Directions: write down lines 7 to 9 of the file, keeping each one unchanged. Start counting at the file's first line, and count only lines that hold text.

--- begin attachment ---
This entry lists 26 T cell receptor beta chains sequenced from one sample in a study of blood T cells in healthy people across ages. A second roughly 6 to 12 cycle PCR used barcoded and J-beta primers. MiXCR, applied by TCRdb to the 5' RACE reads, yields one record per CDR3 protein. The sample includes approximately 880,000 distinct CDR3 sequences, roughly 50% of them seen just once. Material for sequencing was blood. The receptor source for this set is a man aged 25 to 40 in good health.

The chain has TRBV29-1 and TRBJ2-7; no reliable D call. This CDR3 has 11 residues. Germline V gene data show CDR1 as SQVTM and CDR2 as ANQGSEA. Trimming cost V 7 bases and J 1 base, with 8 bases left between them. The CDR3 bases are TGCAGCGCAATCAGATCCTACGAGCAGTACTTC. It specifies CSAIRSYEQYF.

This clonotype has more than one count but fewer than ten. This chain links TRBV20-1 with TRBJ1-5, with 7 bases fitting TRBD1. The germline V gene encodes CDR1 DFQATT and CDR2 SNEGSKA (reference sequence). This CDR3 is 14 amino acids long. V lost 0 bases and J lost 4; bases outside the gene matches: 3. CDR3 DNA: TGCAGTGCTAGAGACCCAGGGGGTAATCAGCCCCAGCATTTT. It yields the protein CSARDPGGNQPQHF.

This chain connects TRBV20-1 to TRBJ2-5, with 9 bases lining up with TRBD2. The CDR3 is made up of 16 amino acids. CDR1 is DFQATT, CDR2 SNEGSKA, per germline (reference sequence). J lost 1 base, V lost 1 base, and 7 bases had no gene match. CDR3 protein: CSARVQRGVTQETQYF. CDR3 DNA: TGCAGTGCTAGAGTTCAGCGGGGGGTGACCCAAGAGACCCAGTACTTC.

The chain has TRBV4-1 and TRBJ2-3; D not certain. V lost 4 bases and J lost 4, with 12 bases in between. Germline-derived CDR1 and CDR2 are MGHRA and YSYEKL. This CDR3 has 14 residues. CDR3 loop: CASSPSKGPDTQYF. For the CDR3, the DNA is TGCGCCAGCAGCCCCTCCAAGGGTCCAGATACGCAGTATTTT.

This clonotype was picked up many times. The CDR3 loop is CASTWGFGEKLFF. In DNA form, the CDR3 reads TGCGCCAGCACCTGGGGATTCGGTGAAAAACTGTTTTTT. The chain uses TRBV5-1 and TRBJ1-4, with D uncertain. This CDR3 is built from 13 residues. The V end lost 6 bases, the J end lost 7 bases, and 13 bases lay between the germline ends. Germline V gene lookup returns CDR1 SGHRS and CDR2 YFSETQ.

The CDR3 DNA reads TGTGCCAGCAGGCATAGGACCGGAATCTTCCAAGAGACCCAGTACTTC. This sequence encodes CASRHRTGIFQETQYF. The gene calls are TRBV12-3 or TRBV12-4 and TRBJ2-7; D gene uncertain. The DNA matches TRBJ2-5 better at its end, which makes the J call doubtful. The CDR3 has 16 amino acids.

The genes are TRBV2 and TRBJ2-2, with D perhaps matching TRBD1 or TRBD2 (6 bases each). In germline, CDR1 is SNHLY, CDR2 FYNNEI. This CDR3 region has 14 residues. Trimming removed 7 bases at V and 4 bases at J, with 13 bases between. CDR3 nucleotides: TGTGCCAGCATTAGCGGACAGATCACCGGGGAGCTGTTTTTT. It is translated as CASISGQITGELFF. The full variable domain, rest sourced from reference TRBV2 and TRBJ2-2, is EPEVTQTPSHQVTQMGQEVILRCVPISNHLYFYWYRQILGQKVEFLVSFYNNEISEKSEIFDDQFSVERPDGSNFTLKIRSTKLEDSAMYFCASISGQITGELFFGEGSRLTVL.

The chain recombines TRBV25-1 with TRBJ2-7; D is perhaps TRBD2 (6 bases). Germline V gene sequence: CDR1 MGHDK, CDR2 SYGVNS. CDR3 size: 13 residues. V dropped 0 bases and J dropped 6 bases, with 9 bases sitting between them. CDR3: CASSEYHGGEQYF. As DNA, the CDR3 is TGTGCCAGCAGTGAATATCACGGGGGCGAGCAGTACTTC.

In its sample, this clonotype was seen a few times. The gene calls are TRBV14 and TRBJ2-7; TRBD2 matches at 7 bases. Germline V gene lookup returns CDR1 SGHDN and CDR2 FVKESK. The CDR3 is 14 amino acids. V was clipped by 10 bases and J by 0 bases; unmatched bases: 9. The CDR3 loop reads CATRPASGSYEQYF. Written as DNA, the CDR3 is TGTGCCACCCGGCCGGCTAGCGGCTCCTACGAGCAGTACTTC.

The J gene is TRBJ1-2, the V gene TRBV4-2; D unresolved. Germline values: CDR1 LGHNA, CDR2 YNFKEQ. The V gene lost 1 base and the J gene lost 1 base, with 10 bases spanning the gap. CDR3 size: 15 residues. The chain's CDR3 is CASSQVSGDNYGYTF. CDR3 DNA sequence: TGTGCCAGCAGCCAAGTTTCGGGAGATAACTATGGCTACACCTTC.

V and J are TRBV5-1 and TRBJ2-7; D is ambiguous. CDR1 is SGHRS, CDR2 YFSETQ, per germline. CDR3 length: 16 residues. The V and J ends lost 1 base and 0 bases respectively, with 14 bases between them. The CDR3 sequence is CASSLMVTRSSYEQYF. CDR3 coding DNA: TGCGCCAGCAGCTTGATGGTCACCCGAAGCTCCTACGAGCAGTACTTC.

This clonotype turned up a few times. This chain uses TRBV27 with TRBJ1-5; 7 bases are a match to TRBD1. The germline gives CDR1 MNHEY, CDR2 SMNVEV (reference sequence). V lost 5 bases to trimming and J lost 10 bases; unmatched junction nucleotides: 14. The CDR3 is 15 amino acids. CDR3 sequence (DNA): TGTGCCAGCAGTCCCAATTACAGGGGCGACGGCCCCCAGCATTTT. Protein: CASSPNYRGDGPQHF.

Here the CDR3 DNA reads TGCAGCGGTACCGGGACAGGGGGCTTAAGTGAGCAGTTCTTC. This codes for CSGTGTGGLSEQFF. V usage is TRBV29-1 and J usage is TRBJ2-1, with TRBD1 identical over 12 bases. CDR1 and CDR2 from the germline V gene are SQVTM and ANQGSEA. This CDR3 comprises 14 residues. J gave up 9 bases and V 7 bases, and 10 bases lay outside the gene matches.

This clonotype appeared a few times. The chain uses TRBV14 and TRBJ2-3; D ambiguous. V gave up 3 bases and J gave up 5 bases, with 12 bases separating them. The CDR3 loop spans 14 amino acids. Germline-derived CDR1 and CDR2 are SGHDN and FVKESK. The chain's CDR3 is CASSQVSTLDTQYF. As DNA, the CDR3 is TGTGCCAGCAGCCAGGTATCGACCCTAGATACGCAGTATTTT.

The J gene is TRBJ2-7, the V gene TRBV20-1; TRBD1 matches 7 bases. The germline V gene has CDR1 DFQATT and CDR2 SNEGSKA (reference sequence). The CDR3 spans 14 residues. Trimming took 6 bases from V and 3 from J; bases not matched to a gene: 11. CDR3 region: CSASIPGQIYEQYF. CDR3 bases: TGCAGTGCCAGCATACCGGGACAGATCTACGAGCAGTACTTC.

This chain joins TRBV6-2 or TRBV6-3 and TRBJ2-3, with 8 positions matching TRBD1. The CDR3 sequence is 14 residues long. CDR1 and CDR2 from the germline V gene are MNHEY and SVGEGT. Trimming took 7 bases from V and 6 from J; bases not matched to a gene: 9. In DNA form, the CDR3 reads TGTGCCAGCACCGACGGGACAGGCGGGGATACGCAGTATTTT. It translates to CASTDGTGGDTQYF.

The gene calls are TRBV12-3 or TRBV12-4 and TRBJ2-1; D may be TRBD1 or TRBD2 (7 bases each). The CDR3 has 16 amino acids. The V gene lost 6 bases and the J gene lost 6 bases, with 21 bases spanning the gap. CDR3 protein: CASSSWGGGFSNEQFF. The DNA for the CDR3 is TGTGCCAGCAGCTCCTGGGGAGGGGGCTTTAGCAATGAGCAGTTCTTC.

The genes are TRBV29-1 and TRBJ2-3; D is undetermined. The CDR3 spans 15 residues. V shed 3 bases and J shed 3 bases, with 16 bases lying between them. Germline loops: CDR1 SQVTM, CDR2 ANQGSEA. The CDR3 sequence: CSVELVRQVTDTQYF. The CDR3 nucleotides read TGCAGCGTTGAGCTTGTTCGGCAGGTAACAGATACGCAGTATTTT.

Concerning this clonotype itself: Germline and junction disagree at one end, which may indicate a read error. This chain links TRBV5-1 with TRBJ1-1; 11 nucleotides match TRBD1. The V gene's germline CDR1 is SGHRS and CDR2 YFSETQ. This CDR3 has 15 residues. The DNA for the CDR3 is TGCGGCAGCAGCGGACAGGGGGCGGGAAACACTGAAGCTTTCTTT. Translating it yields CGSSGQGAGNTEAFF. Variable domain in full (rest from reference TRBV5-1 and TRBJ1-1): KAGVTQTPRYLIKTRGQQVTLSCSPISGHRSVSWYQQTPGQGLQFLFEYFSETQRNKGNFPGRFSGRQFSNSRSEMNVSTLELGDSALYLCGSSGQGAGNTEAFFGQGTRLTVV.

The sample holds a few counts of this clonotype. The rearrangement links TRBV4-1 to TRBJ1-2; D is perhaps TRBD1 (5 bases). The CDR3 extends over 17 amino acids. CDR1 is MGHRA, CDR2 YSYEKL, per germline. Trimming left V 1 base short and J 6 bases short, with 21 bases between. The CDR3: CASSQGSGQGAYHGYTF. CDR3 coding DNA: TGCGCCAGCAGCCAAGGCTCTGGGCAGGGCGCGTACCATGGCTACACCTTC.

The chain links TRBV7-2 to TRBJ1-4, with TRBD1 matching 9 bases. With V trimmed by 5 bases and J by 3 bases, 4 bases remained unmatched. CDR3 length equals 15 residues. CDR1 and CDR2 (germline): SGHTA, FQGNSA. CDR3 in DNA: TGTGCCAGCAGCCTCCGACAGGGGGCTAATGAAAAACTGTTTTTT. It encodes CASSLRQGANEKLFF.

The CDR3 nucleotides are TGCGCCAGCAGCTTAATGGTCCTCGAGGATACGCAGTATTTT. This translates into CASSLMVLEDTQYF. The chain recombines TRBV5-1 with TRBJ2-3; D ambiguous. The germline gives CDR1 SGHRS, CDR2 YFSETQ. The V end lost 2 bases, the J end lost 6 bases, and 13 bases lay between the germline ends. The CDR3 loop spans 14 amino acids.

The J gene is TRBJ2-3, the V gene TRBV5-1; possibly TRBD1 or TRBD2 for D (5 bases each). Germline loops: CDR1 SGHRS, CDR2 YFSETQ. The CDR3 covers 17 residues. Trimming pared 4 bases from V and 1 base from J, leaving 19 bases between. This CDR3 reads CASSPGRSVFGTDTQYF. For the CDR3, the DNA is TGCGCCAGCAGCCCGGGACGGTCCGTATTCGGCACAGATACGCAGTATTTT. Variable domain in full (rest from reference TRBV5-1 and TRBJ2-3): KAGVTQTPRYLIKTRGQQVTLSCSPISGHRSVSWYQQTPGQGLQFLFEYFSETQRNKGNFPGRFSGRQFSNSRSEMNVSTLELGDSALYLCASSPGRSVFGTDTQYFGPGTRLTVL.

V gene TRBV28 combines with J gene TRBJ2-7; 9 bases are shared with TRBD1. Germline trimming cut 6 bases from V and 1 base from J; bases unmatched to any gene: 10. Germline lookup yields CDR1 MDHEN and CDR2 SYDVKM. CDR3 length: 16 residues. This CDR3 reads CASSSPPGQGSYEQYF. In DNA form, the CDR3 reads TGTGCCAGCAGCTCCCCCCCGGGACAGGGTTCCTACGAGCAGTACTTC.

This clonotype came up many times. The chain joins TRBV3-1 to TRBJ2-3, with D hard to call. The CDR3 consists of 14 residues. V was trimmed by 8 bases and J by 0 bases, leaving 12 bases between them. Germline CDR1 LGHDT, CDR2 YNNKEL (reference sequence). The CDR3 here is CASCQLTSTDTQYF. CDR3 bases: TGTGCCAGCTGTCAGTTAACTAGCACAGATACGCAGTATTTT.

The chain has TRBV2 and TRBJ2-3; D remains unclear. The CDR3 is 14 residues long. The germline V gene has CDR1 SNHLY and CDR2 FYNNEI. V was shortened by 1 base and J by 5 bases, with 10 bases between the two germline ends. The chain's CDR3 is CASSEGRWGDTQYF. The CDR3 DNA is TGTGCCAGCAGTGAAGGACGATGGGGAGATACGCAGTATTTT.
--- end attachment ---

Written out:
The CDR3 DNA reads TGTGCCAGCAGGCATAGGACCGGAATCTTCCAAGAGACCCAGTACTTC. This sequence encodes CASRHRTGIFQETQYF. The gene calls are TRBV12-3 or TRBV12-4 and TRBJ2-7; D gene uncertain. The DNA matches TRBJ2-5 better at its end, which makes the J call doubtful. The CDR3 has 16 amino acids.

The genes are TRBV2 and TRBJ2-2, with D perhaps matching TRBD1 or TRBD2 (6 bases each). In germline, CDR1 is SNHLY, CDR2 FYNNEI. This CDR3 region has 14 residues. Trimming removed 7 bases at V and 4 bases at J, with 13 bases between. CDR3 nucleotides: TGTGCCAGCATTAGCGGACAGATCACCGGGGAGCTGTTTTTT. It is translated as CASISGQITGELFF. The full variable domain, rest sourced from reference TRBV2 and TRBJ2-2, is EPEVTQTPSHQVTQMGQEVILRCVPISNHLYFYWYRQILGQKVEFLVSFYNNEISEKSEIFDDQFSVERPDGSNFTLKIRSTKLEDSAMYFCASISGQITGELFFGEGSRLTVL.

The chain recombines TRBV25-1 with TRBJ2-7; D is perhaps TRBD2 (6 bases). Germline V gene sequence: CDR1 MGHDK, CDR2 SYGVNS. CDR3 size: 13 residues. V dropped 0 bases and J dropped 6 bases, with 9 bases sitting between them. CDR3: CASSEYHGGEQYF. As DNA, the CDR3 is TGTGCCAGCAGTGAATATCACGGGGGCGAGCAGTACTTC.